Impact of JLP Removal on Game Outcome
Jammer Lap Points don’t really matter to the outcome of modern Flat-Track Roller Derby.
Disclaimer: This article was written as an individual, with no direct influence or direction from any roller derby association. The views and opinions contained are of the author’s only.
I’m Ref In Peace, most people know me as RIP. I’ve been at this for 11 years now.
An calling for the removal of Roller Derby’s Jammer Lap Points (JLP) and the accuracy, or lack thereof, in tracking these consistently - by skaters, officials, and fans - has driven a fair amount of discussion on whether these are good, bad, or ugly. The linked article explains a bit on what JLPs are - please review that first for background.
I posit that if we remove the JLP, the outcome of games remain the same - another way to state this is that without JLPs, the team that won with JLPs would also win without JLPs.
This would remove a fair amount of complexity involved with the rules, the application of said rules inconsistently, and the communication of the rules to skaters, officials, and fans.
Note: I have not tried to re-project how JLP scoring changes may have affected rankings, as that’s a study someone else can do at some other time.
In order to perform a modification to remove JLPs, here is the magic formula:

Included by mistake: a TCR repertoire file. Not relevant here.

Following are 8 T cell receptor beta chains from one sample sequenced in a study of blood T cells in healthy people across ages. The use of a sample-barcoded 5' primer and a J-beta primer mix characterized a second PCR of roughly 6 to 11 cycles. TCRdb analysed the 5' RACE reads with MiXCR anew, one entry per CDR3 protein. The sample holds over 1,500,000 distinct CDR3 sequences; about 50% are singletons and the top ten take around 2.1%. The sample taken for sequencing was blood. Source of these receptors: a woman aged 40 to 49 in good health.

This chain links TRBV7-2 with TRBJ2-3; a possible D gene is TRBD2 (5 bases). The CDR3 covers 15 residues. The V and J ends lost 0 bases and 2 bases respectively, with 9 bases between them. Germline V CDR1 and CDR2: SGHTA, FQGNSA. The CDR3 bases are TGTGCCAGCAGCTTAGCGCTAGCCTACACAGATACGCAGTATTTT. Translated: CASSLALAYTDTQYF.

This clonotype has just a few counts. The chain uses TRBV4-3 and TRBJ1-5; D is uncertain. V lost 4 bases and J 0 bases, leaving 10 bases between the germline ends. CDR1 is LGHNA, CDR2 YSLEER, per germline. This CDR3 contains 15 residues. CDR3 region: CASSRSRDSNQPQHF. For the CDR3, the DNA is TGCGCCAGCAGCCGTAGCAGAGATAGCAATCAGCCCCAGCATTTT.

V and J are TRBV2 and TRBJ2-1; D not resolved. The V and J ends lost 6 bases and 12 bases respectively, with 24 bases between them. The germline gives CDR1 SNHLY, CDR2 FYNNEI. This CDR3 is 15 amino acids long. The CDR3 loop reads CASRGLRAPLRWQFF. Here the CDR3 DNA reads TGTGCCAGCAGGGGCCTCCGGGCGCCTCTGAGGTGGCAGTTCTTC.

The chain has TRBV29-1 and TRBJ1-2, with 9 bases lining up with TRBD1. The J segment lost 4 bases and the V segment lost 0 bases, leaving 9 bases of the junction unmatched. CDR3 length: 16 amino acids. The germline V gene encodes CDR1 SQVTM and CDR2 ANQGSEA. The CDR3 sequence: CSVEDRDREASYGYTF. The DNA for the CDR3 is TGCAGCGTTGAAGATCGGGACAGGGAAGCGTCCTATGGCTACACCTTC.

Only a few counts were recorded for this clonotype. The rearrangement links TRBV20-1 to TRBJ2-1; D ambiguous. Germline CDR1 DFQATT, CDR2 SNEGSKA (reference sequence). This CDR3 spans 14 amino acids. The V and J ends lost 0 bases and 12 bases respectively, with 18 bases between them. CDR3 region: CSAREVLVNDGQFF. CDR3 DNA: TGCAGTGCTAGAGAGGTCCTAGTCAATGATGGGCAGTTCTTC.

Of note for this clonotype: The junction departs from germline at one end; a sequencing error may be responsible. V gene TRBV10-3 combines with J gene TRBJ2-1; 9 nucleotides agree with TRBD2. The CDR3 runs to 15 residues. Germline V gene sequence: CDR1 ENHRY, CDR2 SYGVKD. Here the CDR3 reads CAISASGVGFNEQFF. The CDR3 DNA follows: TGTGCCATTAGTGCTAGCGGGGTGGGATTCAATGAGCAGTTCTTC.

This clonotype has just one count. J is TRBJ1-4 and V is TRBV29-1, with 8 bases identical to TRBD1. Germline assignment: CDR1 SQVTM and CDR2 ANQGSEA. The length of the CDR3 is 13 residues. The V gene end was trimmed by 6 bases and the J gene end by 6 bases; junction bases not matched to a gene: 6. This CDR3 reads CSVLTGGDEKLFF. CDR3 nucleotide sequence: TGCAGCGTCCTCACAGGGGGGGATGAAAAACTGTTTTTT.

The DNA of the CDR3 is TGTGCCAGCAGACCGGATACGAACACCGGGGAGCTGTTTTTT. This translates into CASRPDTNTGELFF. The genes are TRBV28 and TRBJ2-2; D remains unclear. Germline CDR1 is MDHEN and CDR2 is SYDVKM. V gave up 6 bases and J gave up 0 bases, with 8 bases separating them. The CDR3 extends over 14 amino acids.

For every scoring pass that has a value of 5, change it to 4. Reevaluate the game outcomes.
At this point, you might protest: Not every Jammer Lap Point results in a 5-point scoring pass!
And you'd be correct.
However, since the resolution of data captured does not have JLPs indicated as anything other than a scored point, and officials don't even track that level of detail during a game, I figured let's start with this and see what the results show.
Also, any non-5-point JLP scoring passes are likely randomly distributed across all teams and games, so the impact of them is going to unlikely to help decide whether JLPs make a difference one way or another.
The has a fair amount of data, as recorded and reported by either Rinxter software employed at a game, or by entering all the details to the WFTDA Stats Workbook and then uploaded to the repository. We can leverage this data to try and determine whether removing JLPs has a meaningful change in game outcome.
For simplicity’s sake, I’m going to focus on the data from the 2016 and 2017 seasons (394 games in total) - as they have the bulk of the games played under the when the conditions for JLP changed, and a full season of skating and re-training had already elapsed.
There’s no reason the same study couldn’t apply to other time frames - I’m starting with these.
The games recorded span tournaments from home season, regional multi-game events, to playoffs and championships:
- The Big O 2016
- BrewHaHa 2016
- ECDX 2016
- Uffda Palooza 2016
- WFTDA D2 Playoffs Wichita
- WFTDA D2 Playoffs Lansing
- WFTDA D1 Playoffs Montréal
- WFTDA D1 Playoffs Columbia
- WFTDA D1 Playoffs Vancouver
- WFTDA D1 Playoffs Madison
- Lone Star Showdown
- WFTDA Championships Portland
- BCB 2017 Home Season
- The Big O 2017
- BrewHaHa 2017
- ECDX 2017
- UffDaPalooza 2017
- WFTDA D2 Pittsburgh